LA GRANDE – Joe Bell was a man who did not have acquaintances, only friends, friends he made quickly and never forgot.
This was apparent to the 300 who attended his celebration-of-life service Thursday at Eastern Oregon University.
Bell, 48, was killed Oct. 9 by a truck on Highway 40 in Colorado while walking across the country to promote an anti-bullying program in remembrance of his son Jadin, a gay La Grande High School sophomore, who died Feb. 3 from injuries after a suicide attempt on Jan 19. Jadin’s family and friends believe he was driven to suicide by bullying.
Joe Bell, who spoke to many groups about the evils of bullying during his walk, touched the lives of many people during his journey.
The list includes Ed Jiovani, of the Denver area, who was so moved by Bell’s anti-bullying efforts that he traveled to La Grande to speak at the service.
Jiovani spoke of Bell’s uncommon ability to make almost instant connections with people.
“After the first time I met him in Colorado (this summer), I felt (that) he was an old college friend,’’ Jiovani said. “I’m so proud to have been one of his friends.”
Jiovani spoke about how he has heard that at the end of one’s life people are given ground to stand on or they are granted the wings of angels.
“Today, my friend, you were granted wings,’’ he said.
Joe Bell’s journey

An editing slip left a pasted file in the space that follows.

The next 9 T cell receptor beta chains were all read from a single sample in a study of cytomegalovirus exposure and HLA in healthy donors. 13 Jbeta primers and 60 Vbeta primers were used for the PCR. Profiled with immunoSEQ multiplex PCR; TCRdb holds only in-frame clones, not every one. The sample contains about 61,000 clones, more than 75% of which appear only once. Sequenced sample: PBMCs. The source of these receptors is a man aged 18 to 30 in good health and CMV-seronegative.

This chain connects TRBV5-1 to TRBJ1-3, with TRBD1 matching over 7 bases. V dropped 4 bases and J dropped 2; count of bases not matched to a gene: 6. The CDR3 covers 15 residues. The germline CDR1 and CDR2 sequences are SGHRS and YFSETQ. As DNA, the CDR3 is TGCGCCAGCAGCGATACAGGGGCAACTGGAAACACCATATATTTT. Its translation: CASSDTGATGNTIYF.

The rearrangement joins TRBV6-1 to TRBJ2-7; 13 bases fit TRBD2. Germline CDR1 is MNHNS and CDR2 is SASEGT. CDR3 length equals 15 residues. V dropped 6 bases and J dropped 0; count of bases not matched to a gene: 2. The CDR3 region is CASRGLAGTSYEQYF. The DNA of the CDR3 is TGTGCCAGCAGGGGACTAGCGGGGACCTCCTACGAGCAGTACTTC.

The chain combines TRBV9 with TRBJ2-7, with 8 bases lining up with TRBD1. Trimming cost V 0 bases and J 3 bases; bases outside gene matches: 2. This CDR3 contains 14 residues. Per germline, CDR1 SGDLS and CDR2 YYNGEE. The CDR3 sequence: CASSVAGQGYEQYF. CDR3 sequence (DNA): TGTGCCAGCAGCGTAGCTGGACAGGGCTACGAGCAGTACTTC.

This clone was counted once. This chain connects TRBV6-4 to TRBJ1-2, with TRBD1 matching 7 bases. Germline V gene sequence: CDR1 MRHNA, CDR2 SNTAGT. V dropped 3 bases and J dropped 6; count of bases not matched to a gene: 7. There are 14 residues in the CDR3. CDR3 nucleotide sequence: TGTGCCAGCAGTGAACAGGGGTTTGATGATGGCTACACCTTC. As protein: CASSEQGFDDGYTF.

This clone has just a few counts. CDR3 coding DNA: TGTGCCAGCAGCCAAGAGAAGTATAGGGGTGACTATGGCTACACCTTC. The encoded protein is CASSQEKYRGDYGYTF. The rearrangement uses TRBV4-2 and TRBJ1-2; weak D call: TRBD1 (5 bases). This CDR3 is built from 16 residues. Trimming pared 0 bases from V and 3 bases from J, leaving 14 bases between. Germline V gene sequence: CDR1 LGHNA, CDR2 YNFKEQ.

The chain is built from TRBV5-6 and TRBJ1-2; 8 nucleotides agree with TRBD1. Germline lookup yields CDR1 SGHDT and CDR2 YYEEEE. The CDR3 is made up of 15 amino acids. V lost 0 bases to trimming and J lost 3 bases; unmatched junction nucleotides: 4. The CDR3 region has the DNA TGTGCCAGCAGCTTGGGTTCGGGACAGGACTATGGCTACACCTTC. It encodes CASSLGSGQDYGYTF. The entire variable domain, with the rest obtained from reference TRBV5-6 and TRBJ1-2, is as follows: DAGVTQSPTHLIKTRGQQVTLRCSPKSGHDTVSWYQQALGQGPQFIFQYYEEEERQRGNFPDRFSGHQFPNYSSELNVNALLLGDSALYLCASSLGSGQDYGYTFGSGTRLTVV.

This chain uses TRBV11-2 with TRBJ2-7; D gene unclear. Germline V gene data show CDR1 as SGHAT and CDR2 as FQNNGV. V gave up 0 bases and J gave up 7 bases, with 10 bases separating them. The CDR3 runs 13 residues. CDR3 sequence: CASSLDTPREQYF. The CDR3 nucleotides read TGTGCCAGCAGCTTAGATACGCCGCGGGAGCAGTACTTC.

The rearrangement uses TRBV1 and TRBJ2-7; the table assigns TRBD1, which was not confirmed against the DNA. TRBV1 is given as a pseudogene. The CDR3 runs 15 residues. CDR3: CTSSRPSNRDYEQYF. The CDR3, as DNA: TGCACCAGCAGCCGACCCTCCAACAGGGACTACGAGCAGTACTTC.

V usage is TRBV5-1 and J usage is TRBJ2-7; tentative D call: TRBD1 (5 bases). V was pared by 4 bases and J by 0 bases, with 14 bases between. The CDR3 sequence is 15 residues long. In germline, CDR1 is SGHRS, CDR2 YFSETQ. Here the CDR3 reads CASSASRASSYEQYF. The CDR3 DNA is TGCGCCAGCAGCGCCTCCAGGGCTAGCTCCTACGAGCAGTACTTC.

Bell decided to make his 5,000-mile walk across the United States not long after his son died.
He was six months into his two-year trek when he was struck and killed along a roadside by a tractor-trailer 20 miles outside of Kit Carson.
Bud Hill, a close family friend, recalled how surprised he was when Bell told him of his plans to walk across the U.S.
“My first words were, ‘Joe, you can ride a bike.’”
Bell was not about to change his mind.
“He said, ‘I’m walking,’ Hill said. “Joe could be a little stubborn. He wanted to leave immediately.’’
Hill and his friends were able to get Bell to hold off on leaving until April 18.
In the days before Bell began his journey, Hill recalled that he once heard him scream after seeing a spider.
“Here was someone who was going to be sleeping on the ground (throughout most of his cross-country trek), and he was scared of spiders,’’
On a somber note, Hill said he has been plagued with “what if?’’ thoughts in the wake of the accident. He said any number of things could have prevented Bell from being at the wrong place at the wrong time.
“It tears me up thinking about it,’’ Hill said.
Hill, who helped start Bell’s Faces for Change anti-bullying foundation, realizes now that perhaps nothing could have prevented Bell’s accident.
“I know in my heart it was God’s will,’’ he said.
Hill then had those in attendance at the service hold hands, look up and send Bell off on another journey, saying in unison: “Godspeed, Joe.”